By Lauren Czaplicki
Why am I writing about fungi and Superfund sites? This post fits into a larger series on remediating (cleaning up) polluted sites and, since fungi are found in a lot of places, we’re going to explore how they might be a useful tool for remediation.
Walk into the forest, or even your backyard, and look at the tree trunks. Do you see those mushrooms growing on the trees? Kick up some leaf litter. Do you see those white root-like threads? These are the kinds of fungi I’m looking for when I visit the Atlantic Wood Industries Superfund (AWI) site. These fungi, along with their relatives, the edible shitake, portabella, and oyster mushrooms, are capable of breaking down complex soil contaminants. AWI is polluted with PAHs, which are one of the contaminants these fungi are able to break down! These fungi can break down PAHs because of the way they digest their food (wood) using enzymes. They release enzymes into the environment hoping that they’ll contact wood and break it down into digestible, smaller bits.
But AWI isn’t contaminated with wood, so how does that help clean up sites like AWI? Well, wood contains polymers, such as lignin and cellulose, which are pretty complex. These look a lot like other complex contaminants, such as PAHs. The fungal enzymes aren’t picky about what they digest and will break down anything they come in contact with in the hope that it’ll degrade into something they can eat (a fungal sugar). They’ll even digest the contaminants found at the AWI site. This makes them very desirable to remedy sites where the contamination is particularly difficult, and when there’s the desire to be sustainable and low cost. Fungal bioremediation may be a sustainable way to take large pollutants and transform them into simple compounds that pose less of a hazard. As always, the byproducts should be tested for toxicity before any implementation can go forward, but a step away from the cancerous parent-compound is often good.
Imagine you’ve just moved to a new place and you’re expected to go to work right away, be productive, and write a book in the first week when you haven’t gotten your house set up, running water, electricity, or anything unpacked. You won’t be as productive as someone who doesn’t have those adjustment stresses to deal with. Similarly, native microbes are adapted to the specific conditions at the contaminated site, and are more likely to be productive than foreign microbes. Thus, I want to see if there are already useful fungi at the AWI site that I can help. This act of altering site conditions to help specific native microbes grow is known as biostimulation. Since there’s been contamination at AWI for years, there’s a likelihood that fungi have evolved to survive with high levels of pollution. The next step in this fungal biostimulation adventure is to look at what fungi are there and how they grow. People have tested lots of different fungi against lots of different contaminants. Mycologists (fungi scientists) have gone to great lengths to characterize the myriad ways fungi grow. Once I know which fungi are at AWI, I’ll have a better idea of how to help them grow. I’ve isolated several fungi from the site and am testing them for enzymes involved in degradation. Preliminary analyses suggest that they have the enzymes, but we’ll know soon if these fun guys (pun!) degrade our PAHs. Then I’ll look to the growth literature, design a pilot-scale reactor that satisfies fungal needs, and watch for degradation on a larger scale. It may be only a matter of time until fungi are cleaning up other sites with complex contamination!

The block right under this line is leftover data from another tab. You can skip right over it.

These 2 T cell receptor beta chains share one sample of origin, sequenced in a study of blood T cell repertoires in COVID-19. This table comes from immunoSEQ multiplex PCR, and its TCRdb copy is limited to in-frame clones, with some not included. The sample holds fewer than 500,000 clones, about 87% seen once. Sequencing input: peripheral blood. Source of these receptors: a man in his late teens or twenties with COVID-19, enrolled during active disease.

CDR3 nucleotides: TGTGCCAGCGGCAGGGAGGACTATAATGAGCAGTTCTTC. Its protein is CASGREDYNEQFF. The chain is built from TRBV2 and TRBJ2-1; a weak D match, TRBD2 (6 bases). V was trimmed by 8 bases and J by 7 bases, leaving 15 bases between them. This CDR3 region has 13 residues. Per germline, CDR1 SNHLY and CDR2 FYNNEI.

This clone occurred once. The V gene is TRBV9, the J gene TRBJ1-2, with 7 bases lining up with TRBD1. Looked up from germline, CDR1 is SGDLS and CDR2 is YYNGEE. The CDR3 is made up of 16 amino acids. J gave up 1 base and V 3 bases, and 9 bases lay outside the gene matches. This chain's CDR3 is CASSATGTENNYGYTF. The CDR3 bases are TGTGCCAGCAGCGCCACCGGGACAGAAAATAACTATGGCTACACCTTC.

Lauren Czaplicki is a PhD student studying environmental process engineering at Duke University